Dr. Andrew von Eschenbach, the head of the Food and Drug Administration, addressed the issue of biogenerics at the annual meeting of the annual meeting of the Pharmaceutical Research and Manufacturers of America (PhRMA).  Eschenbach basically outlined that biogenerics would be considered only “similar” to brand-name drugs, not interchangeable or able to be substituted.

This is similar to the approach of the EU as used by the European Medicines Agency. “We recognize that the end point would be what could be best described as similarity,” von Eschenbach said. “Similarity in the sense that when a doctor gives you the product — delivered it to a patient — it will achieve an effect that is similar to the effect that we expected from” the brand-name drug.

The Generic Pharmaceutical Association maintains the FDA already has the scientific knowledge to approve knockoffs, just as it now can sign off on changes made by brand-name biotech companies in how they produce their drugs.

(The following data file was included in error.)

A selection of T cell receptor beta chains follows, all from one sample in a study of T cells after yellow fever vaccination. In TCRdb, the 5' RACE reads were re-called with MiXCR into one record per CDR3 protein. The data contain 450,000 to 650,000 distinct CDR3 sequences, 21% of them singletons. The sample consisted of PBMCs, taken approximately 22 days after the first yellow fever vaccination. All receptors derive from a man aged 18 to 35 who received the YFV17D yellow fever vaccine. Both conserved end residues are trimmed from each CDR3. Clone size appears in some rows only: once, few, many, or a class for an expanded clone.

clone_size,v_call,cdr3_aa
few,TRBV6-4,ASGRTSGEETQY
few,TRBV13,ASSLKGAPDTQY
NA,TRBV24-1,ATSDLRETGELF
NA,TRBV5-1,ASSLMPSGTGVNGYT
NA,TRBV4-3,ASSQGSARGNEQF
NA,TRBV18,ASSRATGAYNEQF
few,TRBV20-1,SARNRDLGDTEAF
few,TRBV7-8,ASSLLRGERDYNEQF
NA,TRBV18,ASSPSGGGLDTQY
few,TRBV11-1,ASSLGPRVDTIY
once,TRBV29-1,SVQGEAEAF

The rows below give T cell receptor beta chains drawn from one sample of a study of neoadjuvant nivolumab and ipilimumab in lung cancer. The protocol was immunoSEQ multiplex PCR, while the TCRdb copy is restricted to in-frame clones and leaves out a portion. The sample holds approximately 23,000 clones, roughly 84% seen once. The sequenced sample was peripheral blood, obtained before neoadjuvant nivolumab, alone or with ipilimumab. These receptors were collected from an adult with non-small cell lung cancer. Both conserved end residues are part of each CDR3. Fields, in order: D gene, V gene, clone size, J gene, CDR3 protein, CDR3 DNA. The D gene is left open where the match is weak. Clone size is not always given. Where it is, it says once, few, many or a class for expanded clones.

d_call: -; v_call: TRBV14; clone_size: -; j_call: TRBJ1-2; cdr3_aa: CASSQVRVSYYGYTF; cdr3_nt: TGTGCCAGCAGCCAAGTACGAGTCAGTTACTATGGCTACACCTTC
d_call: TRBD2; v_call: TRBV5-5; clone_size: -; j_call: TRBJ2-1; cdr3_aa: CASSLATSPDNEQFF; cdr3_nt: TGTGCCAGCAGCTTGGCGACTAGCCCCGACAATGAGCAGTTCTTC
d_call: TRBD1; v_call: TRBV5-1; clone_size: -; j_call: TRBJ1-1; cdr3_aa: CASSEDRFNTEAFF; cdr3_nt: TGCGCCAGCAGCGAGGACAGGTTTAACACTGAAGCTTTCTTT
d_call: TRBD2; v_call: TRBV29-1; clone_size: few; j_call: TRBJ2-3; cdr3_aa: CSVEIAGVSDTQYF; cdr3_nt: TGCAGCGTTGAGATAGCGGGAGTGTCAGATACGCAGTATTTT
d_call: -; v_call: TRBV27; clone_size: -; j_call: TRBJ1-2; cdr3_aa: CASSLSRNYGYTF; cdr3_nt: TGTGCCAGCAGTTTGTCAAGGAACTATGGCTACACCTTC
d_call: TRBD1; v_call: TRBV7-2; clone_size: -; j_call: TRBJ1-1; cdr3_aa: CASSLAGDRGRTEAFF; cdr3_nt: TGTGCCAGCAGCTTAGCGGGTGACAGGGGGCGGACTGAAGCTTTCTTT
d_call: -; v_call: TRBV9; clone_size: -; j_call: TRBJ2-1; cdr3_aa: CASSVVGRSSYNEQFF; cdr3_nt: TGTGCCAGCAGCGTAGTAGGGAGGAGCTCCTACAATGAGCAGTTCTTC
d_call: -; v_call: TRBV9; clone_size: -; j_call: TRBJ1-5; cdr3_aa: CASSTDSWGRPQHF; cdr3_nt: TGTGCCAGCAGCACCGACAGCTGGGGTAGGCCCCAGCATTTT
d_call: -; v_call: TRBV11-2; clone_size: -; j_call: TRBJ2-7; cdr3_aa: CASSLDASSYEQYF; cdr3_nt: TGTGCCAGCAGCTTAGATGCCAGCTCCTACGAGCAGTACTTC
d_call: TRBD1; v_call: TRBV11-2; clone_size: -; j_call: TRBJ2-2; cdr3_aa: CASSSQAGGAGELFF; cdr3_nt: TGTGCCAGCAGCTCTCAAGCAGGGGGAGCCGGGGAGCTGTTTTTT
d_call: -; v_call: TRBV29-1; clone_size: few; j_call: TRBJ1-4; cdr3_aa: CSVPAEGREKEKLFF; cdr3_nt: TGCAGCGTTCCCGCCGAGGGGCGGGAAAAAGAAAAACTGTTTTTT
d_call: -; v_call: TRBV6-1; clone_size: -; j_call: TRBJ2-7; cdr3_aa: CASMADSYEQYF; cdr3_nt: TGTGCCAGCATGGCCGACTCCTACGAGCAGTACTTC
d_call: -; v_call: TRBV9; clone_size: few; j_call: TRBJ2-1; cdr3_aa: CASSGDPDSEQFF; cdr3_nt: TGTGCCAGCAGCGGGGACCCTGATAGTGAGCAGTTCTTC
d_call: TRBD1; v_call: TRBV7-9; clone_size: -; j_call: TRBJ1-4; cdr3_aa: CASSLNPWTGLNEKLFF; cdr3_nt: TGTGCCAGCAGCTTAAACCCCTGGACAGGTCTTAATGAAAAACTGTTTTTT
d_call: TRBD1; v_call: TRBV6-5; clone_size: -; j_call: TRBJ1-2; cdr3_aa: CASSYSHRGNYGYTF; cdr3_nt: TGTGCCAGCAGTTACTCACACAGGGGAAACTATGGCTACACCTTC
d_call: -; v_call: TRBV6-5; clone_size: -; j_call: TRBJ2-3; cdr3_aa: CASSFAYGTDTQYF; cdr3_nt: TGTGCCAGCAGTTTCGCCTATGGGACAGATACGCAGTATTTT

Recent approvals of follow-on biologics by the FDA have been limited to those few biotechnologically derived products such as human growth hormone and certain insulin products approved under the New Drug Approval provisions of the Food, Drug, and Cosmetic Act, such as Novartis’ Sandoz approval of a 505(b)(2) NDA for its Omnitrope® version of Pfizer’s Genotropin® human growth hormone. While not a true generic application, a 505(b)(2) NDA allowed Sandoz to submit less than a full NDA.

The problems currently faced stem from the fact that biologics are approved under the Public Health Service Act (PHSA) not under the FD&C Act like small molecule drugs. While the FD&C Act provides an abbreviated new drug application (ANDA) provision that allows for generic versions of chemical drugs, the PHSA lacks any statutory mechanism that allow filing an abbreviated license for a biologic. The agency itself has taken the position that it lacks the authority to approve generic biologics under the PHSA.

Using the existing mechanisms for approving generic versions of biogeneric drugs involves two problems: (a) proving that the generic drug is identical to the brand name active ingredient, dosage form, route of administration, conditions of use (i.e., labeling) and dosage strength; and (b) proving that it is bioequivalent to the brand-name drug. If these are proven for small molecule generic versions, the generic product can be substituted for the brand-name product.